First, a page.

While perhaps not at the very top of the list of pandemic-related employment issues that have kept employment lawyers busy over the past year, the impact that the COVID-19 pandemic may have on reasonable notice periods has been the subject of considerable ongoing debate and speculation amongst employment law practitioners in Ontario. Since the availability of similar employment is one of the four main factors courts will consider in setting reasonable notice periods (the other three being the individual’s age, length of service, and the character of their employment), many argue that the pandemic is likely to increase reasonable notice periods because of the added difficulty individuals will face finding alternate work during the pandemic, while others suggest that courts may be sympathetic to businesses experiencing economic hardship as a result of government-mandated lockdowns and other restrictions in setting reasonable notice periods for terminated employees.

Although we do not yet have a definitive court ruling on the pandemic’s impact on reasonable notice periods, a recently released decision of the Ontario Superior Court, Yee v. Hudson’s Bay Company, provides some insight into how this issue may be decided.[1]

The Court in Yee confirmed that the COVID-19 pandemic should not increase the reasonable notice period for an employee who was dismissed before the COVID-19 pandemic began, since reasonable notice is assessed based on the circumstances existing at the time of termination.

In Yee, the Court was asked to determine the reasonable notice period for Melvin Yee, a Director-level Hudson’s Bay employee who was terminated without cause on August 29, 2019 (i.e., before the COVID-19 pandemic began). Mr. Yee, who was 62 years old at trial and had worked for Hudson’s Bay for 11.65 years in a senior-level position, claimed he was entitled to eighteen (18) months of reasonable notice, while Hudson’s Bay argued he was only entitled to eleven months (11) months of reasonable notice. In support of his claim for eighteen (18) months of reasonable notice, Mr. Yee submitted that his poor prospects for finding a similar job justified a notice period at the highest end of the range of reasonable notice. He argued that, in setting the notice period, the Court should consider the COVID-19 pandemic and the resulting increased difficulty in obtaining comparable employment, noting that he had applied for around ninety (90) jobs since his termination without success.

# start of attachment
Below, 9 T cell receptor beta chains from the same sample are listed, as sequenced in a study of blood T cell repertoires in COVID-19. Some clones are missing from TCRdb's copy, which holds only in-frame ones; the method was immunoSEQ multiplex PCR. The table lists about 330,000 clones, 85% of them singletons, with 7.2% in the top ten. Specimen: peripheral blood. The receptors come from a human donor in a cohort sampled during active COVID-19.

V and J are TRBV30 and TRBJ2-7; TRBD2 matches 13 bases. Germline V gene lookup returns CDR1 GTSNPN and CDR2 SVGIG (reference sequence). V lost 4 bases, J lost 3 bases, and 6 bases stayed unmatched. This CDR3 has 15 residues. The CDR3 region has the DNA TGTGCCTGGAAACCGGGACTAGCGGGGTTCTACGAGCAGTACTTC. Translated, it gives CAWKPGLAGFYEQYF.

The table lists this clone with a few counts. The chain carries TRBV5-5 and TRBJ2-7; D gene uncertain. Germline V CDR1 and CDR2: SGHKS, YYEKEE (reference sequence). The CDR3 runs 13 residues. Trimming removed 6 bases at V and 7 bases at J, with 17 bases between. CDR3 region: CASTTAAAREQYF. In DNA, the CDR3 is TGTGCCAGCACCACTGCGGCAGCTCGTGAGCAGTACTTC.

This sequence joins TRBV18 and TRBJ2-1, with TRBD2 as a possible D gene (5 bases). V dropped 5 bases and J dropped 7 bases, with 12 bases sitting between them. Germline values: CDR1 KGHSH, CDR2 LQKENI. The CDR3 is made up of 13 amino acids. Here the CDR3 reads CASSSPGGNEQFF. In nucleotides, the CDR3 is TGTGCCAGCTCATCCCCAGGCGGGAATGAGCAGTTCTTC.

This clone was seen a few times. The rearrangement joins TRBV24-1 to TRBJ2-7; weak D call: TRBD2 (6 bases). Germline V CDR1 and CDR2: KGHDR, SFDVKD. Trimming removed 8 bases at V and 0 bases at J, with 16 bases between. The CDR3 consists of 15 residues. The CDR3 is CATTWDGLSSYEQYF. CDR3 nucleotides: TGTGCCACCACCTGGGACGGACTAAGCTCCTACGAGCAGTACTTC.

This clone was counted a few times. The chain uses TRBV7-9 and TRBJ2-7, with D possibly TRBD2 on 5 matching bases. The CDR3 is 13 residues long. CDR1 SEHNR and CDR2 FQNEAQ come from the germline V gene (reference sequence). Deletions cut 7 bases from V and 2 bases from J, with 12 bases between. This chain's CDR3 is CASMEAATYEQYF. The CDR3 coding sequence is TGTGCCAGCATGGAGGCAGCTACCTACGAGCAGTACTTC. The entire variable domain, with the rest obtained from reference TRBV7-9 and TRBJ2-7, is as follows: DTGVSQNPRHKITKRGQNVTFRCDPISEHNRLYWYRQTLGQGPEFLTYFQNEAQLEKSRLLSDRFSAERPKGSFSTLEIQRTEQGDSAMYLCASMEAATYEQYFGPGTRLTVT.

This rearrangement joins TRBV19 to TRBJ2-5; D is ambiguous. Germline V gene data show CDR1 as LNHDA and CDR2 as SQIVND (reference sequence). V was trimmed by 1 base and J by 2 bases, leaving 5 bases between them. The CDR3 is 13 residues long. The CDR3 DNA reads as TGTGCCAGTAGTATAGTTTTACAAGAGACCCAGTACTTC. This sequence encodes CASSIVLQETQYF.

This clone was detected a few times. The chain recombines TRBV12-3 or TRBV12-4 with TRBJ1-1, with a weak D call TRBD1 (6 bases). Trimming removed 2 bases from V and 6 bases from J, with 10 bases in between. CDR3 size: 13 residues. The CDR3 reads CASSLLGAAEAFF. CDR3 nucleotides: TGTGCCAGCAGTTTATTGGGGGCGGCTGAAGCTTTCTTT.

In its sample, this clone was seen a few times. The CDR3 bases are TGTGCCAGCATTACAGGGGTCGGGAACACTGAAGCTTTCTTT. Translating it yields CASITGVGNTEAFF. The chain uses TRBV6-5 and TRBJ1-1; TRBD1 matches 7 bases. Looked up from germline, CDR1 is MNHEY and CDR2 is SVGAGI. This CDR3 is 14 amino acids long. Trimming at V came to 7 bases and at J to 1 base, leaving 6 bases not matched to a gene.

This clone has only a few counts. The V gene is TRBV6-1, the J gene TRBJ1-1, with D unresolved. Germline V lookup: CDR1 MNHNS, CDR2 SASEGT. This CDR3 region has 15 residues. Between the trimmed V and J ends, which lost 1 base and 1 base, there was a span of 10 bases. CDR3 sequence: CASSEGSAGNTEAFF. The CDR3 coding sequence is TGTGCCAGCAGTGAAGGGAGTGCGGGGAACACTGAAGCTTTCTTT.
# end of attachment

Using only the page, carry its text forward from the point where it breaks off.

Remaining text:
While the Court in Yee acknowledged that economic factors, such as a downturn in the economy or in a particular industry or sector, that indicate that an employee may have difficulty finding another position may justify a longer notice period, it reiterated that notice periods must be determined based on the circumstances existing at the time of termination. On that basis, the Court explained that “terminations which occurred before the COVID pandemic and its effect on employment opportunities should not attract the same consideration as termination after the beginning of the COVID pandemic and its negative effect on finding comparable employment” (emphasis added).[2] Mr. Yee, whose employment was terminated several months before the COVID-19 pandemic began, was ultimately awarded sixteen (16) months of reasonable notice.

Despite the Court’s refusal in Yee to increase Mr. Yee’s notice period as a result of the global pandemic that ensued after his termination, its comments certainly suggest that the courts may well be prepared to consider this as a factor weighing in favour of longer reasonable notice periods for employees who lose their jobs during the COVID-19 pandemic. The Court’s decision in Yee is just the tip of the iceberg in terms of cases addressing COVID-19 and we certainly expect more definitive guidance on this issue to emerge as more pandemic termination cases make their way to court.

Disclaimer: As always, this post does not constitute legal advice and we would encourage you to seek professional legal advice from one of our knowledgeable lawyers before making any decisions with respect to your own case.


[1] 2021 ONSC 387 (“Yee”)

[2] Yee, supra, at para 22.